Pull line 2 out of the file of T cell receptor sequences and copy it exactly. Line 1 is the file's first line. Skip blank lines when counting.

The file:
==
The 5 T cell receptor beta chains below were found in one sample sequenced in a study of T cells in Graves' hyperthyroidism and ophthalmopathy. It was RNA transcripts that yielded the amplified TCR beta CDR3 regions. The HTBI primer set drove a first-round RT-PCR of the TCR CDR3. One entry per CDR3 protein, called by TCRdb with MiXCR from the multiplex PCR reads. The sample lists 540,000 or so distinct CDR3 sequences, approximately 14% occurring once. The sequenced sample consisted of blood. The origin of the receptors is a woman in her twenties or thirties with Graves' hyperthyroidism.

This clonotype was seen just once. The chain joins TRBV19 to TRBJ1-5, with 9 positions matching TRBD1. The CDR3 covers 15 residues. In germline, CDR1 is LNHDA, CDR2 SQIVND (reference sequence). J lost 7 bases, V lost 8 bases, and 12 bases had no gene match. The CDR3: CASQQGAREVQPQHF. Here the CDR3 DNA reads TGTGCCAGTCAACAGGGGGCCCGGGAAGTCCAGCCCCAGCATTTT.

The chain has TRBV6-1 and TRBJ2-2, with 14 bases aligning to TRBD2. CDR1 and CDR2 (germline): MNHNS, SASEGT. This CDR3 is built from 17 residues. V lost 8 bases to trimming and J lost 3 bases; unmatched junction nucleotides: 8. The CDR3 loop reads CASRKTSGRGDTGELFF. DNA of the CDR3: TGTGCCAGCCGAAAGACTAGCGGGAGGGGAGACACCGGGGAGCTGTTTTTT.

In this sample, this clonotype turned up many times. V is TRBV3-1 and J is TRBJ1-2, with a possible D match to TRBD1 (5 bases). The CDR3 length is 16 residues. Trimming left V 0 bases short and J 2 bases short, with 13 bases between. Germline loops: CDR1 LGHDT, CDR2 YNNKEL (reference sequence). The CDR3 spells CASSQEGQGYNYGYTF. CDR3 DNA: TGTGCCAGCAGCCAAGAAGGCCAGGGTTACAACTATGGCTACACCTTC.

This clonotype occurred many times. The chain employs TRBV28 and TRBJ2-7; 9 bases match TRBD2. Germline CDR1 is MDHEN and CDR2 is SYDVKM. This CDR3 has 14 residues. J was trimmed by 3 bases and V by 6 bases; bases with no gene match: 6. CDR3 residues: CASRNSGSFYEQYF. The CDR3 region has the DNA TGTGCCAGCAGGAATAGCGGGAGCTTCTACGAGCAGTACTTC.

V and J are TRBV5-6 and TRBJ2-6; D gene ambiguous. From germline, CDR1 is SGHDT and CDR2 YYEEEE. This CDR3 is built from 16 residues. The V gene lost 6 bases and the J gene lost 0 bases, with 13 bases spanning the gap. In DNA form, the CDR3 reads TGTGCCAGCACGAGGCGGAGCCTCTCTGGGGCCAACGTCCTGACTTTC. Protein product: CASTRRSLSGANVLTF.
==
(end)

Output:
This clonotype was seen just once. The chain joins TRBV19 to TRBJ1-5, with 9 positions matching TRBD1. The CDR3 covers 15 residues. In germline, CDR1 is LNHDA, CDR2 SQIVND (reference sequence). J lost 7 bases, V lost 8 bases, and 12 bases had no gene match. The CDR3: CASQQGAREVQPQHF. Here the CDR3 DNA reads TGTGCCAGTCAACAGGGGGCCCGGGAAGTCCAGCCCCAGCATTTT.